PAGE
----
Adler in U.S. Pat. No. 4,240,894 (1980) describes a drum plater for electrodeposited Cu foil production. Cu is plated onto a rotating metal drum that is partially submersed and rotated in a Cu plating solution. The Cu foil is stripped from the drum surface emerging from the electrolyte, which is clad with electroformed Cu. The rotation speed of the drum and the current density are used to adjust the desired thickness of the Cu foil. The Cu foil stripped from the drum surface is subsequently washed and dried and wound into a suitable coil.
Icxi in U.S. Pat. No. 2,961,395 (1960) discloses a process for electroplating an article without the necessity to immerse the surface being treated into a plating tank. The hand-manipulated applicator serves as anode and applies chemical solutions to the metal surface of the work piece to be plated. The work piece to be plated serves as cathode. The hand applicator anode with the wick containing the electrolyte and the work piece cathode are connected to a DC power source to generate a metal coating on the work piece by passing a DC current.
Micromechanical systems (MEMS) are machines constructed of small moving and stationary parts having overall dimensions ranging from 1 to 1,000 μm e.g. for use in electronic, biomedical, telecommunication, automotive, space and consumer technologies.
Such components are made e.g. by photo-electroforming, which is an additive process in which powders are deposited in layers to build the desired structure e.g. by laser enhanced electroless plating. Lithography, electroforming and molding (LIGA) and other photolithography related processes are used to overcome aspect ratio (parts height to width) related problems. Other techniques employed include silicon micromachining, through mask plating and microcontact printing.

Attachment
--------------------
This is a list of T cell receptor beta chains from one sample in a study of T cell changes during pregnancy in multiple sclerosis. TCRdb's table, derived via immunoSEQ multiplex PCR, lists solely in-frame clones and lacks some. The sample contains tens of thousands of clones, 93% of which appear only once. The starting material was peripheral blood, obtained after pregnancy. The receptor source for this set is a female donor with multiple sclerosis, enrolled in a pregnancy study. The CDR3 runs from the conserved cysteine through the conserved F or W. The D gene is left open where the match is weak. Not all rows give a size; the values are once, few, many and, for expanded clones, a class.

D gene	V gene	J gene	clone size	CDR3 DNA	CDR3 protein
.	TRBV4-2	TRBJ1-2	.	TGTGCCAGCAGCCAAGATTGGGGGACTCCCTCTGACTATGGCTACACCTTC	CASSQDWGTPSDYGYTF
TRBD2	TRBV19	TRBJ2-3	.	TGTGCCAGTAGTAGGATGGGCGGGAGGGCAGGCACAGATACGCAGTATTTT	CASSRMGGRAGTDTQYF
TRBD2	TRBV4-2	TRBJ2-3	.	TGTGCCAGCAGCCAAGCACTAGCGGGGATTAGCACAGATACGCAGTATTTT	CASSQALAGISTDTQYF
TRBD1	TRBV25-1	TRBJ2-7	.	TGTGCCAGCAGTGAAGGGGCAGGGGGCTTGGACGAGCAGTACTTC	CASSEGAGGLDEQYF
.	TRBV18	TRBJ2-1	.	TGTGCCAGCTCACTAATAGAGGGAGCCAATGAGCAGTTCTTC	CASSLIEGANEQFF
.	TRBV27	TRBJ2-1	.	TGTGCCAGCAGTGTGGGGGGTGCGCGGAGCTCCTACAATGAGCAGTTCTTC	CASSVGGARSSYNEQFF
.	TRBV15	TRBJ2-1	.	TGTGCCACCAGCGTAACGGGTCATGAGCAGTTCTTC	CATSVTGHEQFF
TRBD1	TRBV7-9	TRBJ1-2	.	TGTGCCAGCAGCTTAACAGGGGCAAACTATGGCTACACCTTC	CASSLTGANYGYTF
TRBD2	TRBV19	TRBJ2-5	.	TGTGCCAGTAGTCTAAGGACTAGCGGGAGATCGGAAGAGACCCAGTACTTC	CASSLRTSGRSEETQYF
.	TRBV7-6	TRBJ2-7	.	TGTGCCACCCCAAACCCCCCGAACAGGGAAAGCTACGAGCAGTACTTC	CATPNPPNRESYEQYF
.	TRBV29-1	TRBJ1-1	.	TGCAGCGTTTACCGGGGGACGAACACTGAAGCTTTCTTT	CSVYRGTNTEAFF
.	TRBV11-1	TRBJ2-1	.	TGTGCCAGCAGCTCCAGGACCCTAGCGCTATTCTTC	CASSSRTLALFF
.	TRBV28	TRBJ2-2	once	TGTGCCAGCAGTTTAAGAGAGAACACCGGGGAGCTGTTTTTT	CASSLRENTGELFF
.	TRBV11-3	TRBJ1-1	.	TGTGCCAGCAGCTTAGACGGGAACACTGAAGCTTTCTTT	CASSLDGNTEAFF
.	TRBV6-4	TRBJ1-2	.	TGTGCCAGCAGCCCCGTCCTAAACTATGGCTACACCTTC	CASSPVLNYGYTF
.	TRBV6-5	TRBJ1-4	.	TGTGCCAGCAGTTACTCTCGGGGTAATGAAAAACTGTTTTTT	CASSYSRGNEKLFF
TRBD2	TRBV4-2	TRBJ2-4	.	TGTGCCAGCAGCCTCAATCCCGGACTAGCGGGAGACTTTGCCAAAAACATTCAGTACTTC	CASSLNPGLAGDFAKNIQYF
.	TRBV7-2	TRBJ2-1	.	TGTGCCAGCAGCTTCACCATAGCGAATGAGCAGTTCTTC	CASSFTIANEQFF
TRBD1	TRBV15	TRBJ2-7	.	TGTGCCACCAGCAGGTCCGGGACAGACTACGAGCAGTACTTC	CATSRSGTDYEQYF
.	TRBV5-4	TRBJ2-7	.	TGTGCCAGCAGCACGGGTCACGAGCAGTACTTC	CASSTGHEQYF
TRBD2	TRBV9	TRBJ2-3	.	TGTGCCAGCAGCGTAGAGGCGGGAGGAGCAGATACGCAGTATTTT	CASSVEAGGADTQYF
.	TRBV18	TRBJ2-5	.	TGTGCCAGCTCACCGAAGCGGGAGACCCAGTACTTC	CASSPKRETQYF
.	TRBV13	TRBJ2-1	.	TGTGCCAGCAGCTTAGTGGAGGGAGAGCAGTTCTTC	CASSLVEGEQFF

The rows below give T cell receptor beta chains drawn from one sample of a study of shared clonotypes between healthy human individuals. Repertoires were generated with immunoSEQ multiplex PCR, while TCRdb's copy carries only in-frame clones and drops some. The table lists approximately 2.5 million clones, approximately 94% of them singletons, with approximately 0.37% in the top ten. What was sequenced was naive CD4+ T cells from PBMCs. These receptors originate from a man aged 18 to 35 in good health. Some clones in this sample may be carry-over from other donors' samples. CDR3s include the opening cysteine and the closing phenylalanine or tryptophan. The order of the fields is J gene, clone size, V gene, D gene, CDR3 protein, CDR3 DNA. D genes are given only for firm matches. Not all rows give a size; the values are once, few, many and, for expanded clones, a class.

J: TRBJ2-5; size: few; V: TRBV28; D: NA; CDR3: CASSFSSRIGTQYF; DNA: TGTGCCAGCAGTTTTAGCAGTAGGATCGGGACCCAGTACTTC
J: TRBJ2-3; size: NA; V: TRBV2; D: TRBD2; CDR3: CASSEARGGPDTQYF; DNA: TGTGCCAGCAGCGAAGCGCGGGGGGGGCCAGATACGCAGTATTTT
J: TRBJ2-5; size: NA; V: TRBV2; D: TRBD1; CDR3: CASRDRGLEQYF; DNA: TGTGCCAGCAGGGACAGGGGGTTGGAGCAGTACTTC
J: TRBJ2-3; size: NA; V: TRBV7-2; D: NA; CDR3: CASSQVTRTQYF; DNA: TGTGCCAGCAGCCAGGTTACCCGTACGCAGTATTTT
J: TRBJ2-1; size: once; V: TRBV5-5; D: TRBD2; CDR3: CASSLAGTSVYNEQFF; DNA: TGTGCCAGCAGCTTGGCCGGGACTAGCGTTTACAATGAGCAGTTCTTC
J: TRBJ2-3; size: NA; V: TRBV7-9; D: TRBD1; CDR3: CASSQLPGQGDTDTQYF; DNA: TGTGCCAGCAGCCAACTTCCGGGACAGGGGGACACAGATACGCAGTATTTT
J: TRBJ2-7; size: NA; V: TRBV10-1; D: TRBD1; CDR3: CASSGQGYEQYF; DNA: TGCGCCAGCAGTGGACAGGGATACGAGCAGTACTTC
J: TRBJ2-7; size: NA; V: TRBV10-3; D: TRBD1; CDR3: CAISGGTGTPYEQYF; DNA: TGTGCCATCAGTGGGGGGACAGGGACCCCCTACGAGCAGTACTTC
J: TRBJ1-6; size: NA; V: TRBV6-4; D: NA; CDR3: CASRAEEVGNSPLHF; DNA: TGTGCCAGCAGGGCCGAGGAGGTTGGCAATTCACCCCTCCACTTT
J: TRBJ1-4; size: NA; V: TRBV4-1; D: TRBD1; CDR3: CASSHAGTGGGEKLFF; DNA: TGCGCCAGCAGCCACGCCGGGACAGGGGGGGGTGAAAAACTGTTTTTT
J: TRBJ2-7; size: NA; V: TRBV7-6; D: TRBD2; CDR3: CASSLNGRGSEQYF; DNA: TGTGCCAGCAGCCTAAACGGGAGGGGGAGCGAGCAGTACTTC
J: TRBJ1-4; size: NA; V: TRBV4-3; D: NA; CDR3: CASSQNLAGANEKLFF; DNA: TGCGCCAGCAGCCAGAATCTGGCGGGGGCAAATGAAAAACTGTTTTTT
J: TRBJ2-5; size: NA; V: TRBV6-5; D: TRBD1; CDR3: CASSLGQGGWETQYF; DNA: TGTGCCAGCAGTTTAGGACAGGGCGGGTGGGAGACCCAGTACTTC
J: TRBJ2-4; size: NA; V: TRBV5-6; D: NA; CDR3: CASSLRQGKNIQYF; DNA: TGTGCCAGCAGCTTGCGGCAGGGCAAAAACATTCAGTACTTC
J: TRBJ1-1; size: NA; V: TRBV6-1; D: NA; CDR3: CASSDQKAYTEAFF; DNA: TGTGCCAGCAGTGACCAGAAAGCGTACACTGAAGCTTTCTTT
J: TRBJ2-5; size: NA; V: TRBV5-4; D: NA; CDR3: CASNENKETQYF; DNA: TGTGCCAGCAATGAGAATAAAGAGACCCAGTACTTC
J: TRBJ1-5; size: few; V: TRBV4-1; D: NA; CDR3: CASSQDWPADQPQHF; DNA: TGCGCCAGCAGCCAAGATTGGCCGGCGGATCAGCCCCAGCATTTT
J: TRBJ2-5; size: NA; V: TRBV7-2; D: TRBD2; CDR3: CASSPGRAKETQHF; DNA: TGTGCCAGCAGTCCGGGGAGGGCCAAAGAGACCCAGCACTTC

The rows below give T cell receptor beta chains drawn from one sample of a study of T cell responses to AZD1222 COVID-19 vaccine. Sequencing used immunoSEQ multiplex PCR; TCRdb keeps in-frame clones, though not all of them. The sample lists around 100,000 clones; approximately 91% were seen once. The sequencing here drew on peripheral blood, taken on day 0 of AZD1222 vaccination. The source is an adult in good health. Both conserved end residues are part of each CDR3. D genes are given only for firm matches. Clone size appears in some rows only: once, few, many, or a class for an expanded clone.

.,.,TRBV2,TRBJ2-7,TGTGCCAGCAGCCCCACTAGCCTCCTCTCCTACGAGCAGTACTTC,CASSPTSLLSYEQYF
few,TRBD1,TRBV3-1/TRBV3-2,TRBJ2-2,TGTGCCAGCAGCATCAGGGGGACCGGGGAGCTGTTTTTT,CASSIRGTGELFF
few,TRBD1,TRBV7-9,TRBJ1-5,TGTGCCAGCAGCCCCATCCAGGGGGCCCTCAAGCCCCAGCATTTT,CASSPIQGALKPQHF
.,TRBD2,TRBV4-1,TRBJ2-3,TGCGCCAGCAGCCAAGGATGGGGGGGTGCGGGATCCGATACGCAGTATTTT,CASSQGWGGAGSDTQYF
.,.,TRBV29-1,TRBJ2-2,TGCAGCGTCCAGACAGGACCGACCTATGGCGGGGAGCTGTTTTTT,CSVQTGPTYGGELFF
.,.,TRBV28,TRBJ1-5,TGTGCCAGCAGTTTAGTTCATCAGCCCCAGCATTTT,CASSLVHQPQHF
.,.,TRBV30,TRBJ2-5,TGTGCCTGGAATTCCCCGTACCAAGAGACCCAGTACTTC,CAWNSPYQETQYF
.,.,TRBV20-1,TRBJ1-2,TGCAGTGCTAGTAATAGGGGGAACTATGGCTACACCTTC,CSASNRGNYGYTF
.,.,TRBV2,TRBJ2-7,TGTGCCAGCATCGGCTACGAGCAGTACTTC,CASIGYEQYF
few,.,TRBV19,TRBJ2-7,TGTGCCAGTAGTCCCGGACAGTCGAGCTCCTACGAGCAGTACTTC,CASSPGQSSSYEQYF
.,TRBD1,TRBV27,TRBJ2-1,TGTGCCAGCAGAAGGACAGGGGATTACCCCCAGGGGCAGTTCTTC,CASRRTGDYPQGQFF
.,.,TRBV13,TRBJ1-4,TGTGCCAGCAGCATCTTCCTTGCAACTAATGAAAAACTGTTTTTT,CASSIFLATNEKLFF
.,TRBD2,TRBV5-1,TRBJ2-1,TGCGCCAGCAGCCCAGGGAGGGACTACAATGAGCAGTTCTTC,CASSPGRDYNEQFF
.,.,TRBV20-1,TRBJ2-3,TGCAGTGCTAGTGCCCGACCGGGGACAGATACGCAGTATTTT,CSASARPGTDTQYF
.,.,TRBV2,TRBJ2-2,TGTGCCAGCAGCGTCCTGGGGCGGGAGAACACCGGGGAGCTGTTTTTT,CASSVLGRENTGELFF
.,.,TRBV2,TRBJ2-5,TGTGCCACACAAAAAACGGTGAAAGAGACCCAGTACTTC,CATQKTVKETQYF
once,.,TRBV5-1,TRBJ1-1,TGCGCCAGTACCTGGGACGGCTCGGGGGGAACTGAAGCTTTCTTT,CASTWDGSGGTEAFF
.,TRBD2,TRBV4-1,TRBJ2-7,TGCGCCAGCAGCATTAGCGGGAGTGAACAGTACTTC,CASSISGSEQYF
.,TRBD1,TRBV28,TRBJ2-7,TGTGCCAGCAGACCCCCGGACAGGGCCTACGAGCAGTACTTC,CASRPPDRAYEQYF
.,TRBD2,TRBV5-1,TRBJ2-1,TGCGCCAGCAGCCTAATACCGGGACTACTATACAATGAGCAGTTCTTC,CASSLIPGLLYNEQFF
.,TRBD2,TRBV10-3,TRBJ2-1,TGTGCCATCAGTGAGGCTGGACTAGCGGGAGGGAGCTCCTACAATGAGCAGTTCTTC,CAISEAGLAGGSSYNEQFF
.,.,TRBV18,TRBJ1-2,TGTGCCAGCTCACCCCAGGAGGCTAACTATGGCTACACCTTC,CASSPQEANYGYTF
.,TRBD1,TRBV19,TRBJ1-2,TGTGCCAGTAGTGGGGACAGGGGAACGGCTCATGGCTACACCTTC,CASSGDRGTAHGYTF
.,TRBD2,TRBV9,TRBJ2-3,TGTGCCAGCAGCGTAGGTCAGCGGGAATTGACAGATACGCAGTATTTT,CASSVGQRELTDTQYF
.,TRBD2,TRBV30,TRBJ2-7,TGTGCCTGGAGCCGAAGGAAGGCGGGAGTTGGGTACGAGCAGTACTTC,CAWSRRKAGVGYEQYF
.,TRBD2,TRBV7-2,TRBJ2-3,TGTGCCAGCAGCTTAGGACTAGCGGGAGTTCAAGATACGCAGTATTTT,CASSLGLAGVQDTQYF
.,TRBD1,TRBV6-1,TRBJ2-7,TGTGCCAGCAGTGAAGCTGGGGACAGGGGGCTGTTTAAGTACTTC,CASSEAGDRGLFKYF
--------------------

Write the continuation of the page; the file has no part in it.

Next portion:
It is an object of the invention to provide a reliable and flexible pulse plating process for forming coatings or free-standing deposits of nano-crystalline metals, metal alloys or metal matrix composites.
It is a further object of the invention to provide micro components with significantly improved property-dependent reliability and improved and tailor-made desired properties for overall performance enhanced microsystems.
Prefered embodiments of the invention are defined in the corresponding dependent claims.
The present invention provides a pulse plating process, consisting of a single cathodic on time or multiple cathodic on times of different current densities and single or multiple off times per cycle. Periodic pulse reversal, a bipolar waveform alternating between cathodic pulses and anodic pulses, can optionally be used as well. The anodic pulses can be inserted into the waveform before, after or in between the on pulse and/or before, after or in the off time. The anodic pulse current density is generally equal to or greater than the cathodic current density. The anodic charge (Qanodic) of the “reverse pulse” per cycle is always smaller than the cathodic charge (Qcathodic).